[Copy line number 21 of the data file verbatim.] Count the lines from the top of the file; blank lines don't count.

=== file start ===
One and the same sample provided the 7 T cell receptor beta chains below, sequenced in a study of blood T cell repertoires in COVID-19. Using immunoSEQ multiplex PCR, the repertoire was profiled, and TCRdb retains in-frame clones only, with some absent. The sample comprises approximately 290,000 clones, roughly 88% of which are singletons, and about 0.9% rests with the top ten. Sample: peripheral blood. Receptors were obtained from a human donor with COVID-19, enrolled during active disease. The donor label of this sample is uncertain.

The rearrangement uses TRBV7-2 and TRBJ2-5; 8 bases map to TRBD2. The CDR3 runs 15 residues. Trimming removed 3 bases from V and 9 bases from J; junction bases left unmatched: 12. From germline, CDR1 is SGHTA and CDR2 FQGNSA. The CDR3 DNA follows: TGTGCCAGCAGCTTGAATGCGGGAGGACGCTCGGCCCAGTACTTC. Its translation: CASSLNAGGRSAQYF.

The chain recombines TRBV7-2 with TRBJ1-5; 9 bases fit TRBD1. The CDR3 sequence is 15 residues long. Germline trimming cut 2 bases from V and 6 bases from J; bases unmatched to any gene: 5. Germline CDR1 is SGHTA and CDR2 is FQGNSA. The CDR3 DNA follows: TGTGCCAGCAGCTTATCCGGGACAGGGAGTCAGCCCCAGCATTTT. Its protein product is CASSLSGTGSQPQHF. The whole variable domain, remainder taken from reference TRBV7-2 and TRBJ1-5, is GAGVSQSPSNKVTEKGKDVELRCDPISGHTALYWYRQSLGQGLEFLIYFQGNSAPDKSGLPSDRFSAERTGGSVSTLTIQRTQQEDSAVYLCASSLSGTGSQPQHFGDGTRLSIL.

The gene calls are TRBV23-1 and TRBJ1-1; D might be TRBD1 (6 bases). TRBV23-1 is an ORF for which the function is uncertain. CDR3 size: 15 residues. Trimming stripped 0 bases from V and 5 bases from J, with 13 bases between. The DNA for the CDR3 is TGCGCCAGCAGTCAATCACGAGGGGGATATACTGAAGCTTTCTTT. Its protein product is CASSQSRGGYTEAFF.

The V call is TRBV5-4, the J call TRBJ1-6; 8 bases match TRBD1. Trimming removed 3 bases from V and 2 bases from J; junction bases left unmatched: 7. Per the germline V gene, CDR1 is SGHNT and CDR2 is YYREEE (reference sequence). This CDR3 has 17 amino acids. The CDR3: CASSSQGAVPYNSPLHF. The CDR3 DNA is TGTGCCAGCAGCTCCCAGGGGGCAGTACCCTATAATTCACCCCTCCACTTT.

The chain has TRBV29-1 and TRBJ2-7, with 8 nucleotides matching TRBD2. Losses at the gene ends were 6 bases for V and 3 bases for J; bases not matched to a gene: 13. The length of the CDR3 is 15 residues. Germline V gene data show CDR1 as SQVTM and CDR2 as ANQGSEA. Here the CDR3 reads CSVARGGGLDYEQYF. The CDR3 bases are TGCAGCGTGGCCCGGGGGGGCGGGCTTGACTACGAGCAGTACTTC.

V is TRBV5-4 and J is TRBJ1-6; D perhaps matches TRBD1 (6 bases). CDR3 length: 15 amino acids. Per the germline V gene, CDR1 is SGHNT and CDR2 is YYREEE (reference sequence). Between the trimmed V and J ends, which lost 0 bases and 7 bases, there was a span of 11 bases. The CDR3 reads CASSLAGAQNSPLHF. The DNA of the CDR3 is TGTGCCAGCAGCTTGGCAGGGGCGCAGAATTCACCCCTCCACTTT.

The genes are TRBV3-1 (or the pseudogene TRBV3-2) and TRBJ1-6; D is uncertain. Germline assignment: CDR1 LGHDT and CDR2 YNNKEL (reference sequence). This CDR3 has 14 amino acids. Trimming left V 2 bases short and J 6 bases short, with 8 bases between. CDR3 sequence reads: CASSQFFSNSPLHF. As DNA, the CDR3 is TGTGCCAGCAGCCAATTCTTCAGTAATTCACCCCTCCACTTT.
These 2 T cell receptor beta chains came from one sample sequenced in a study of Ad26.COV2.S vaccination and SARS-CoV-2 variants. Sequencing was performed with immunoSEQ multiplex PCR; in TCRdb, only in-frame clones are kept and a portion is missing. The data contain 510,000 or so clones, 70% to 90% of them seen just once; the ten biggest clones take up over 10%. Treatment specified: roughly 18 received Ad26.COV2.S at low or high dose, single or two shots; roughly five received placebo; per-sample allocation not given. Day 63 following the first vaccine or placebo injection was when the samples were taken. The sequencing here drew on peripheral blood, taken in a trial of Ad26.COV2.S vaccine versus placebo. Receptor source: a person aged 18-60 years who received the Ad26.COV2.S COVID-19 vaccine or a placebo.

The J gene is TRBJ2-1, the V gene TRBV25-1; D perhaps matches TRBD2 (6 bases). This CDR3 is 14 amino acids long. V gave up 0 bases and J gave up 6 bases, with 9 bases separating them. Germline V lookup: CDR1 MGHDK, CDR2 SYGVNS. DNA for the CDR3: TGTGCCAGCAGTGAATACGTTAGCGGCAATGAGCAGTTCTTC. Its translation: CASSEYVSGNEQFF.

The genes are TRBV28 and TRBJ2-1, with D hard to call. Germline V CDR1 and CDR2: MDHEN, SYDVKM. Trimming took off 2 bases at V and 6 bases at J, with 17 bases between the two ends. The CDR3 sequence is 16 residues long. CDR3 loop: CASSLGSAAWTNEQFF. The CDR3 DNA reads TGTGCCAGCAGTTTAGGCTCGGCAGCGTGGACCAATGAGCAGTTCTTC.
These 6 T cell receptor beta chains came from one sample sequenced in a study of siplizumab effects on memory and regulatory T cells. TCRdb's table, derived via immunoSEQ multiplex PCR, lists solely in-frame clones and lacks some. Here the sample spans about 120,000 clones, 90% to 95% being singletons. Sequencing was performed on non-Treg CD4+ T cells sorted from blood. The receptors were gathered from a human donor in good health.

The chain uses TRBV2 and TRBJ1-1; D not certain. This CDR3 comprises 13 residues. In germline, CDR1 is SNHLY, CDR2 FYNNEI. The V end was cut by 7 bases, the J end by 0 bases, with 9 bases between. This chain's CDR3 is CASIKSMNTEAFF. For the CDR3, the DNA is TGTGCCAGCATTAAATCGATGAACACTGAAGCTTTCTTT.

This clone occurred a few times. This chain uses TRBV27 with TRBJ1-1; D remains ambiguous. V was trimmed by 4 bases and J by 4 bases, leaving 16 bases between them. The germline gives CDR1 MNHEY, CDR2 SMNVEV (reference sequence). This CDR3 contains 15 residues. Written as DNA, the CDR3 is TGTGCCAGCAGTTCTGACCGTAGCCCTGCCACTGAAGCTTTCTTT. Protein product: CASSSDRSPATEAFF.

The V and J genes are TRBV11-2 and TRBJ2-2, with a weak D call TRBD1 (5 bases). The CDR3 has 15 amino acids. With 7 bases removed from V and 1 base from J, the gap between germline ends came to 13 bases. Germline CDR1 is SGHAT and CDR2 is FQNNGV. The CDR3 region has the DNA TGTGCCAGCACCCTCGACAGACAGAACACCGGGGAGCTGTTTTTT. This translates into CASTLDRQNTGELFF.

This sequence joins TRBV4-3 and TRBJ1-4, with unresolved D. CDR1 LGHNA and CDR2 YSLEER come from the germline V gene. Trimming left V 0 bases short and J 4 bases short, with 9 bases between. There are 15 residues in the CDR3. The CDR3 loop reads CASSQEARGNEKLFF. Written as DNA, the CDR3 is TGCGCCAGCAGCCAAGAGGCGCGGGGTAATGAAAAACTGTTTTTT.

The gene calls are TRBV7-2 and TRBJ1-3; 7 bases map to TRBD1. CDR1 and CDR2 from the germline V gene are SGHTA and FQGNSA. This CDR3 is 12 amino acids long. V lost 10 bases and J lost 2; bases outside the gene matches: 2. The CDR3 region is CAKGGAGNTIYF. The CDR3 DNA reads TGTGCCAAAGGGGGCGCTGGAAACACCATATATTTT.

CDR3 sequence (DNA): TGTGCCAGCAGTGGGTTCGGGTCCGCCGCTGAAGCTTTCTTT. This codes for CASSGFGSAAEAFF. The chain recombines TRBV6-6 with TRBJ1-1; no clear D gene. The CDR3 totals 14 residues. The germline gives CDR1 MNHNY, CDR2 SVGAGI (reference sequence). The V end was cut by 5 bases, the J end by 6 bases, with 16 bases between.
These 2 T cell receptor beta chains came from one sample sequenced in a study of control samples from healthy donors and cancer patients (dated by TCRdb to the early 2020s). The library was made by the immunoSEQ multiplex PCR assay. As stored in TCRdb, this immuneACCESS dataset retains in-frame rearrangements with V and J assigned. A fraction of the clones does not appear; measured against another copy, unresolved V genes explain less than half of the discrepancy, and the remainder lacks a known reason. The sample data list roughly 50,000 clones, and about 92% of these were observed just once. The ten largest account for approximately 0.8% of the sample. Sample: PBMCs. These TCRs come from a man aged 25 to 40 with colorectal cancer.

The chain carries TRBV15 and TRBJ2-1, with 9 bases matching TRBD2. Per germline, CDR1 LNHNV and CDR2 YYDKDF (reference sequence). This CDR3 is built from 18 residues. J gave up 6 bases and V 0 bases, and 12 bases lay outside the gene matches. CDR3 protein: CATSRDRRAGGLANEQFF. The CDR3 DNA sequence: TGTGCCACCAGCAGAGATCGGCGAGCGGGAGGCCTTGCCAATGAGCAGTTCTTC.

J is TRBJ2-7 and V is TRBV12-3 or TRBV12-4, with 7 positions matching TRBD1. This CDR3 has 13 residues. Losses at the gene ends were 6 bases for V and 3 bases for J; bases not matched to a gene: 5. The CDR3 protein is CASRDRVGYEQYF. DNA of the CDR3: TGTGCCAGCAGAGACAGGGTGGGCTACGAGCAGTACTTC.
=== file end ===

J is TRBJ2-7 and V is TRBV12-3 or TRBV12-4, with 7 positions matching TRBD1. This CDR3 has 13 residues. Losses at the gene ends were 6 bases for V and 3 bases for J; bases not matched to a gene: 5. The CDR3 protein is CASRDRVGYEQYF. DNA of the CDR3: TGTGCCAGCAGAGACAGGGTGGGCTACGAGCAGTACTTC.